Mr. Gravelle, a former English teacher at Orangeville District Secondary School, used poetry as a tool to help him through their heartbreaking journey of love, life, suffering and loss. A portion of the proceeds from the sale of this book will be donated to The Huntington Society of Canada. As well as reading some of the poems to us, he shared his story and his writing process.
The book is broken down into three parts, the three stages of the journey, beginning with brief personal essays which bring the collection together to form a story. Photographs of roses are scattered throughout the book, including a picture of the rose engraved on his wife’s tombstone. One of his writing students, Emily MacInnes, produced the collection of 100 poems. It begins with The Empty Chair which sets the theme and is one of the most powerful pieces in the book along with Hands and Vigil. The two final poems, Retrospective and The Finale, were written five years after his wife passed away. The titles speak for themselves. You will no doubt cry while reading this emotional collection of poems.
Mr. Gravelle told us that when he writes he creates an environment with music and a candle, though he has been known to scribble a poem on a napkin at a stoplight. After writing a poem he does not look at it again for 24 hours. At that time the only editing he will do is with setting the structure and any spelling errors. His poems do not rhyme. In fact, “Thou Shalt Not Rhyme” is one of his rules. Rhyming is confining and limits the freedom of expression.
Harry asked, “What makes a poem a poem if it doesn’t rhyme?” Mr. Gravelle responded that poetry is about emotion, saying the most in the fewest words, breaking up the lines. He recommends writing prose first and then playing with the structure, the line breaks. Gravelle says space is as important as spelling.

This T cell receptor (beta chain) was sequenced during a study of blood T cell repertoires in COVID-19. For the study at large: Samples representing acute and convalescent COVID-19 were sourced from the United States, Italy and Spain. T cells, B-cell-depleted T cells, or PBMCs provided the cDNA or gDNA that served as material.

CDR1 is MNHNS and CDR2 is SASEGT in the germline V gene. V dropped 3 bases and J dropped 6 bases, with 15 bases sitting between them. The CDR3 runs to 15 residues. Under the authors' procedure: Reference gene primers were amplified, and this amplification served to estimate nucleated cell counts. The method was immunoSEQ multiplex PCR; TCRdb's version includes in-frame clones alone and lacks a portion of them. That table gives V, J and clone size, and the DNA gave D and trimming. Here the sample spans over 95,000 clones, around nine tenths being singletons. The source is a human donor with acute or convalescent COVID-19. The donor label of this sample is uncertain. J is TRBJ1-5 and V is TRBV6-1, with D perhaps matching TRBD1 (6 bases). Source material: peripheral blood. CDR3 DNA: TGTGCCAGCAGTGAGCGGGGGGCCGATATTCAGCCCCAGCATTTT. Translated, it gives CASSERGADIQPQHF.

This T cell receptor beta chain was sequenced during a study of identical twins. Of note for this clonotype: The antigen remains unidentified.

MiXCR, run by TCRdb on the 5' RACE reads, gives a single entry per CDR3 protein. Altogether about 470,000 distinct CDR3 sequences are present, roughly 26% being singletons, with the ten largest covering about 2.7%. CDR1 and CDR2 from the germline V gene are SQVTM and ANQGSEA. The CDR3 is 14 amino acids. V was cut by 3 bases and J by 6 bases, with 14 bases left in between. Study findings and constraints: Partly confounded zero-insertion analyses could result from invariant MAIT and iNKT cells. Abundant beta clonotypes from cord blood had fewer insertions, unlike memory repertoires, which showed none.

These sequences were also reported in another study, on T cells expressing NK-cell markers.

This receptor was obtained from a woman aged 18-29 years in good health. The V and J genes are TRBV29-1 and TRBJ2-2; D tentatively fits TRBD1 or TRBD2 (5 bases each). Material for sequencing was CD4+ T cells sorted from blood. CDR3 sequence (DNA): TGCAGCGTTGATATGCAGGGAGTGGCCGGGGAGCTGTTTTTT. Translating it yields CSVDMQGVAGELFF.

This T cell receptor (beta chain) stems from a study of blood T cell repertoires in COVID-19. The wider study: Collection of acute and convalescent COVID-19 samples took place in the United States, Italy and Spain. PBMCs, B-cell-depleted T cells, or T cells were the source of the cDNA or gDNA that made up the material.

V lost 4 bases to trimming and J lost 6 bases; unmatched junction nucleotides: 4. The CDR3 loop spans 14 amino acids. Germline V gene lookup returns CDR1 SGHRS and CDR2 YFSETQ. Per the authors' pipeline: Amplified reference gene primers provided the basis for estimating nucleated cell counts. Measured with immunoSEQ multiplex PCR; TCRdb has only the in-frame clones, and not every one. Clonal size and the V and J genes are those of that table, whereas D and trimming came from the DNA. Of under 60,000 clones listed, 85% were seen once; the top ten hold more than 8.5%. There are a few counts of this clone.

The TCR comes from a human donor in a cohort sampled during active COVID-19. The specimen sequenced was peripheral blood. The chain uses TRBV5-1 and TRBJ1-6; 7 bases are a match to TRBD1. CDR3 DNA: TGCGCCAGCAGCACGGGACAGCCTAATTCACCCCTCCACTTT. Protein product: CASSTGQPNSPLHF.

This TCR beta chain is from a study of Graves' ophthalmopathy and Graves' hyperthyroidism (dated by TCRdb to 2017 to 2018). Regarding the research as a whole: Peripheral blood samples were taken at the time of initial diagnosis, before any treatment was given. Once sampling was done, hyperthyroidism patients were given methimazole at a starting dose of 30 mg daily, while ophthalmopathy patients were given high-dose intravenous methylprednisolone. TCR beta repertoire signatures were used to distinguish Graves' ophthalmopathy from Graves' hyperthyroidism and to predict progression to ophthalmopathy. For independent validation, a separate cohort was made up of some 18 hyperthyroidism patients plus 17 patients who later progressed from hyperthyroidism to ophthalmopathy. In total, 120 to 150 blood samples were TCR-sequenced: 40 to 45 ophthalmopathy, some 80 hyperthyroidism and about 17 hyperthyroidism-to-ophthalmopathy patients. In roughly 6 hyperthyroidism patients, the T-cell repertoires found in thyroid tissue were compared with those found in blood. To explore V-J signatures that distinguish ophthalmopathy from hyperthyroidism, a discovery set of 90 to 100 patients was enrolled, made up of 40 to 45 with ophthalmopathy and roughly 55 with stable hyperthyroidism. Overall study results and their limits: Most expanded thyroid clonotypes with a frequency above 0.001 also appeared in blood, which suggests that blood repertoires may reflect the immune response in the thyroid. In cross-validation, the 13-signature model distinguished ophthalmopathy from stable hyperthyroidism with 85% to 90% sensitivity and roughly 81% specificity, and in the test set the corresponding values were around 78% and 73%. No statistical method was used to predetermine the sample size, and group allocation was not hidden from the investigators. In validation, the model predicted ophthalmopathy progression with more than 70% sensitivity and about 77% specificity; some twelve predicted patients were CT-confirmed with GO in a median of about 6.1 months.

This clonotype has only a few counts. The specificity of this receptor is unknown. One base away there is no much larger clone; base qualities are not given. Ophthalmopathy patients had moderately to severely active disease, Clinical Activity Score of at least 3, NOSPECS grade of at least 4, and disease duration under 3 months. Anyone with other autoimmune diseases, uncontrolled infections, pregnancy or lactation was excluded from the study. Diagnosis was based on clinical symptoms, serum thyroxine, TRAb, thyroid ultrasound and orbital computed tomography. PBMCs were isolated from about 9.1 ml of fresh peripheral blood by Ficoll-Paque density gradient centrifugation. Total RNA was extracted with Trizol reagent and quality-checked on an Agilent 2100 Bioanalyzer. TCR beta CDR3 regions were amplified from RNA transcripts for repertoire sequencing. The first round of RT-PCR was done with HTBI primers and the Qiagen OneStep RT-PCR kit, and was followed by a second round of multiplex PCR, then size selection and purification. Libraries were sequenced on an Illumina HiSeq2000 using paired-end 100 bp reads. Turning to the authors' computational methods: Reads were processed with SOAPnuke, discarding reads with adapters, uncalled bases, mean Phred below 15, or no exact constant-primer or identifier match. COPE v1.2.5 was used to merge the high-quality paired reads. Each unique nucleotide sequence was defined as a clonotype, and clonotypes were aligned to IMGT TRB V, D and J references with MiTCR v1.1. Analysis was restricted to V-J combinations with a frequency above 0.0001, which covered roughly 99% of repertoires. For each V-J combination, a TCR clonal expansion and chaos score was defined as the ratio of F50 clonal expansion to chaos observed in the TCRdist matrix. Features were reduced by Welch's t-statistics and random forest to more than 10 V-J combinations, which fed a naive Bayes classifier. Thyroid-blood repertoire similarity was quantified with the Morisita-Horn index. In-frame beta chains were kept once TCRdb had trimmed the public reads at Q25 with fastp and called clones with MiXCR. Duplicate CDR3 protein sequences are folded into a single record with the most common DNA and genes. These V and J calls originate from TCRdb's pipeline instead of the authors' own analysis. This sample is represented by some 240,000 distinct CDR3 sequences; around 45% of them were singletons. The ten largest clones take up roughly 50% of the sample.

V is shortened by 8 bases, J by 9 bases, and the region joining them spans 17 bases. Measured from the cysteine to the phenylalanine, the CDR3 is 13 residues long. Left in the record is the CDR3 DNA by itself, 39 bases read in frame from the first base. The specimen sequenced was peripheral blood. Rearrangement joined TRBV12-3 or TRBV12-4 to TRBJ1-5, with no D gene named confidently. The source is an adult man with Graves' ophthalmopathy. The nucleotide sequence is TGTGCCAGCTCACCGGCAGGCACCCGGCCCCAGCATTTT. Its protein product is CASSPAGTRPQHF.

Clare asked, “What does writing do for you?” Mr. Gravelle said that writing poetry was a way of releasing anger, frustration, questioning God. It is a personal thing, feelings of human emotion. He finds writing poetry very cathartic. He added that he did not write poetry from the time he and Joanne met in 1968 until about 1994. “Why? Because we were happy.”
Harry told us that he had only begun taking poetry seriously three years ago. When asked what “taking it seriously” means, Harry said that he thinks about it every day.
Mr. Gravelle finished up by reading some of his more humourous poems from Trail of Stones, a darker look at fairy tales. “Humour and emotion go hand in hand,” he said. “One balances the other.”
You can purchase Paths Through Heartache from GTG at firstname.lastname@example.org. At this time he has sold 130 of the 200 copies originally produced. It is his hope to have more published after the first run is sold out.
Judy shared some of her personal and humourous poems with the group.
There was no time for writing. The prompts were handed out as homework. They are:
1. You’re listening to the radio.
2. “And it was at that age...”
3. It’s snowing.
4. Write about a time someone said yes.
5. Before I was born
6. If I could do it over again
7. You hear a siren.
8. It’s too soon to tell.
From Judy Reeves’ A Writer’s Book of Days
Another option is to write a story or poem using one or a combination of words from the list below:
May, Capacity, Banjo, Pink, Echo, Exploration, Recover, Affection, Formal, Butterfly, Watery, Silky, Cheerful, Ostrich, Obvious, Spring, Juggle, Nostalgia, Magnolia, Dominate.